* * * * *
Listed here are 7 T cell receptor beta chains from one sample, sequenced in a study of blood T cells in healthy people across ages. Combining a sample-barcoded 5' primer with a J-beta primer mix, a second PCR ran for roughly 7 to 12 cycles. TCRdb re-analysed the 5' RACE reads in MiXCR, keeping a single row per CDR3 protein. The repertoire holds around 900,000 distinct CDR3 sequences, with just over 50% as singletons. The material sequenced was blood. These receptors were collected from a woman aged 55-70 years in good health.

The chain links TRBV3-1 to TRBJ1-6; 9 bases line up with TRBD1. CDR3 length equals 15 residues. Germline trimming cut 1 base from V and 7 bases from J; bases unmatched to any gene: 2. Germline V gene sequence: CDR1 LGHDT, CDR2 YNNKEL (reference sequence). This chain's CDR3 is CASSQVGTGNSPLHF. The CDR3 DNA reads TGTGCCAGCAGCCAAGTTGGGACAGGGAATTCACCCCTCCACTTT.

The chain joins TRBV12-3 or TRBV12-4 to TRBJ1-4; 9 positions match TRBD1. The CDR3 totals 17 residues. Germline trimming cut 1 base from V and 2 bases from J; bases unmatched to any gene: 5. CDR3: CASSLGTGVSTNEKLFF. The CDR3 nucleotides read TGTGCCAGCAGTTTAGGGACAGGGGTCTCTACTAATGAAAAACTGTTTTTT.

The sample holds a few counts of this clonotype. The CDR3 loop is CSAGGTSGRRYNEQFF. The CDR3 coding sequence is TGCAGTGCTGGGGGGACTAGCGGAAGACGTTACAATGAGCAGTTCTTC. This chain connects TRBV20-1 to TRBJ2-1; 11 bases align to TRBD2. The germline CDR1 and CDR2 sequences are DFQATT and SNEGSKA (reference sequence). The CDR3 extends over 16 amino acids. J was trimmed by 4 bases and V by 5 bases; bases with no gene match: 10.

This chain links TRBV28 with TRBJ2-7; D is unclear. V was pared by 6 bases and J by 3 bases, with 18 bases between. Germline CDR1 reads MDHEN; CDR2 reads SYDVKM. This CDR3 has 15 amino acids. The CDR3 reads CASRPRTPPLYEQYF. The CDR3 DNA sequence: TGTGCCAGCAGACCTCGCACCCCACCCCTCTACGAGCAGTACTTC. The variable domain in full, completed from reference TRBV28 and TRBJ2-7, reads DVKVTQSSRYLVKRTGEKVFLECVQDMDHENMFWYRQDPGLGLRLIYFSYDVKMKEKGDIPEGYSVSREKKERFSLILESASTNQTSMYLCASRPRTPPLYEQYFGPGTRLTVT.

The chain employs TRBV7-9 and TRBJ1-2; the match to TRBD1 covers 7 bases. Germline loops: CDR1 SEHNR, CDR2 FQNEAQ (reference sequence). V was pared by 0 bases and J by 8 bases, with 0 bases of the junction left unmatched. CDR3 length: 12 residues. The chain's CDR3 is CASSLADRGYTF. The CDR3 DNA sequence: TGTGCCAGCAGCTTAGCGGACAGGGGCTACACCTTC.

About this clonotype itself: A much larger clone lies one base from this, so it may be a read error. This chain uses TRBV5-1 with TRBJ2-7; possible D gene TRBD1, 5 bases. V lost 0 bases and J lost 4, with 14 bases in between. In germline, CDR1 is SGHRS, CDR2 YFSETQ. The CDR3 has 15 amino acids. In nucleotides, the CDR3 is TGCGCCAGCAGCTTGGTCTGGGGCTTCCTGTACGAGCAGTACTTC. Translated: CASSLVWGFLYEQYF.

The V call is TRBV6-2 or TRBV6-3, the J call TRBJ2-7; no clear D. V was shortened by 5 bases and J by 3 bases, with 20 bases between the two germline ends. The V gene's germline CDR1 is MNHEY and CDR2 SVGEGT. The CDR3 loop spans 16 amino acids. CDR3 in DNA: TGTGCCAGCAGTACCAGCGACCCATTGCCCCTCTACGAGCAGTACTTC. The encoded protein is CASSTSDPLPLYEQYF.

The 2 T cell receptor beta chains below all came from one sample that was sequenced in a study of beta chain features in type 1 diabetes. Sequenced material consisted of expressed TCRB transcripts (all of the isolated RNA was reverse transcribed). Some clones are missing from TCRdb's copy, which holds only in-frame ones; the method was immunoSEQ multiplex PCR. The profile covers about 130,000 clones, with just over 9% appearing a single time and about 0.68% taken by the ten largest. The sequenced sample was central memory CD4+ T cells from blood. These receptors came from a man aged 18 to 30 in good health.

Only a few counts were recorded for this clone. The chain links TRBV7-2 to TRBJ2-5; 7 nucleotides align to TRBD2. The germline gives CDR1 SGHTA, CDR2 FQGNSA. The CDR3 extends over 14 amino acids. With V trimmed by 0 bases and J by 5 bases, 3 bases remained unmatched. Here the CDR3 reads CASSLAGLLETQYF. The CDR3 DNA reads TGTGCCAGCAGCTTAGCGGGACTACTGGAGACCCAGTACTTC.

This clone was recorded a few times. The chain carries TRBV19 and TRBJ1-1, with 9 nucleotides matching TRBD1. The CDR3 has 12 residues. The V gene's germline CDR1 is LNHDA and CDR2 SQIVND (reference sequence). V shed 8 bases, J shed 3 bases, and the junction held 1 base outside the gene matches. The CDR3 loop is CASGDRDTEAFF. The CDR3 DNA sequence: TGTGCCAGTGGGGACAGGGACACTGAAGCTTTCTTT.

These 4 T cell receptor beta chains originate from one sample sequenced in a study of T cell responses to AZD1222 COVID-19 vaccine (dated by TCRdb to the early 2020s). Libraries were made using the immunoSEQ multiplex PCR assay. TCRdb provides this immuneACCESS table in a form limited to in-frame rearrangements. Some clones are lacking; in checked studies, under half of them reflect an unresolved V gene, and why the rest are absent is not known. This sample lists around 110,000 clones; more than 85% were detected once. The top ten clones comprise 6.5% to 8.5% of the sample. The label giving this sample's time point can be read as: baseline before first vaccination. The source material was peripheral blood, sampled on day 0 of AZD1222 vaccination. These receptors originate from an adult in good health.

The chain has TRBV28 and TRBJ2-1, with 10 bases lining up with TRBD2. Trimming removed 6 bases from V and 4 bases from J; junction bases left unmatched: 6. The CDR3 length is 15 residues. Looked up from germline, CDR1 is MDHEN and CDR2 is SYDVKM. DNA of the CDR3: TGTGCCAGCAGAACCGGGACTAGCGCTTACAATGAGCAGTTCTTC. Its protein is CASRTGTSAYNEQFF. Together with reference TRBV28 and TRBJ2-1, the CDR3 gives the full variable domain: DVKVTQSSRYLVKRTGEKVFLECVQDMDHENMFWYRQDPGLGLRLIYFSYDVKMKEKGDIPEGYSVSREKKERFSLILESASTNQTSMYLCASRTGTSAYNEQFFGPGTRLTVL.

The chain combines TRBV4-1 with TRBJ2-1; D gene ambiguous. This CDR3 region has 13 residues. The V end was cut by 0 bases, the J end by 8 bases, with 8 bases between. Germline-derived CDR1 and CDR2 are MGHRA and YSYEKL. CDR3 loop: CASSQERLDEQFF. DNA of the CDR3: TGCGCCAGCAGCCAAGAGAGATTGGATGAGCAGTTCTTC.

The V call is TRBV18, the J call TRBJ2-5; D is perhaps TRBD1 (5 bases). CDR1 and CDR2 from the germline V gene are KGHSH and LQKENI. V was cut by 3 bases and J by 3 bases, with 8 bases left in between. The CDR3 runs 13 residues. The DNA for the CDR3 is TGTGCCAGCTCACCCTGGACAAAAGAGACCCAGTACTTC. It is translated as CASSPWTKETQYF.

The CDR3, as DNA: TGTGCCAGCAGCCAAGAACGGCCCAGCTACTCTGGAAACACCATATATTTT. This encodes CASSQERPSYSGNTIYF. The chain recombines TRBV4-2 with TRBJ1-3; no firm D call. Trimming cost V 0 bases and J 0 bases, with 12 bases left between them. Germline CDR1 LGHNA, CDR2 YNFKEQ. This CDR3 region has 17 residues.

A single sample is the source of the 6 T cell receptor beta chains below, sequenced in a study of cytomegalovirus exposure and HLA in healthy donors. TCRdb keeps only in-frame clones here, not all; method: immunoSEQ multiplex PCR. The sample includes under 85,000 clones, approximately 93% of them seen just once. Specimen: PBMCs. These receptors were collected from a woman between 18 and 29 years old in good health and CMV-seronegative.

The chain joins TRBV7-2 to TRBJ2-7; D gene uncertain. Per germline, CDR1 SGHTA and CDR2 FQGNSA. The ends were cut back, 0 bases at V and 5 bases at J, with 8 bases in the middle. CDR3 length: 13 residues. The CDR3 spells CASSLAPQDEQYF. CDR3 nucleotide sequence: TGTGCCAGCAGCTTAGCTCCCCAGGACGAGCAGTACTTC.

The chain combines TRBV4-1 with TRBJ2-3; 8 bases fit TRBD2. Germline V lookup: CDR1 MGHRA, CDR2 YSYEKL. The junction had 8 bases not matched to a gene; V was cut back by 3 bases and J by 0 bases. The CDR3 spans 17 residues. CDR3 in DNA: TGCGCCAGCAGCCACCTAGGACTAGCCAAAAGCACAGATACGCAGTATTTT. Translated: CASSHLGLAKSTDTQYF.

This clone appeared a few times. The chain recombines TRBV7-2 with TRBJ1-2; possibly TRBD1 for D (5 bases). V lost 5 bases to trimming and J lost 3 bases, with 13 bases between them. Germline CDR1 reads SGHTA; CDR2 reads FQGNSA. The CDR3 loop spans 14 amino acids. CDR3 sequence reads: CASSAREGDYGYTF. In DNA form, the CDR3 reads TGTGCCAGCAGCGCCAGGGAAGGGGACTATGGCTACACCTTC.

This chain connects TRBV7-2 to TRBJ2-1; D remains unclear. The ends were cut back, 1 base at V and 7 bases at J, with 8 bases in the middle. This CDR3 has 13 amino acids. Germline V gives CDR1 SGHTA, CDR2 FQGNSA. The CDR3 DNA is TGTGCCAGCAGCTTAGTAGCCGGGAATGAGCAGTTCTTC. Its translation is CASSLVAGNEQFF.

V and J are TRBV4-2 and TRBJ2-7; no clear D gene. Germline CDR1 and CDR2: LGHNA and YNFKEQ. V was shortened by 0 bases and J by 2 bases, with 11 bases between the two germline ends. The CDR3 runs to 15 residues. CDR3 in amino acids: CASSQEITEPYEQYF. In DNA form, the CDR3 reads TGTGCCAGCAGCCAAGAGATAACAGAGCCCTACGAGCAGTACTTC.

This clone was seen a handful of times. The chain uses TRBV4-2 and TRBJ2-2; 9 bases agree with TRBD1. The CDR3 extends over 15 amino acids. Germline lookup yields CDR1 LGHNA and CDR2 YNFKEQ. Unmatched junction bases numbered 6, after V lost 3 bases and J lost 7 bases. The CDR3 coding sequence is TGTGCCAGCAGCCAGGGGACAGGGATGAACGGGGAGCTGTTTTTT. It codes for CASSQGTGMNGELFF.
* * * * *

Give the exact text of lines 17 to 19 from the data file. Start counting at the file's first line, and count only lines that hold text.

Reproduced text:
A single sample is the source of the 6 T cell receptor beta chains below, sequenced in a study of cytomegalovirus exposure and HLA in healthy donors. TCRdb keeps only in-frame clones here, not all; method: immunoSEQ multiplex PCR. The sample includes under 85,000 clones, approximately 93% of them seen just once. Specimen: PBMCs. These receptors were collected from a woman between 18 and 29 years old in good health and CMV-seronegative.

The chain joins TRBV7-2 to TRBJ2-7; D gene uncertain. Per germline, CDR1 SGHTA and CDR2 FQGNSA. The ends were cut back, 0 bases at V and 5 bases at J, with 8 bases in the middle. CDR3 length: 13 residues. The CDR3 spells CASSLAPQDEQYF. CDR3 nucleotide sequence: TGTGCCAGCAGCTTAGCTCCCCAGGACGAGCAGTACTTC.

The chain combines TRBV4-1 with TRBJ2-3; 8 bases fit TRBD2. Germline V lookup: CDR1 MGHRA, CDR2 YSYEKL. The junction had 8 bases not matched to a gene; V was cut back by 3 bases and J by 0 bases. The CDR3 spans 17 residues. CDR3 in DNA: TGCGCCAGCAGCCACCTAGGACTAGCCAAAAGCACAGATACGCAGTATTTT. Translated: CASSHLGLAKSTDTQYF.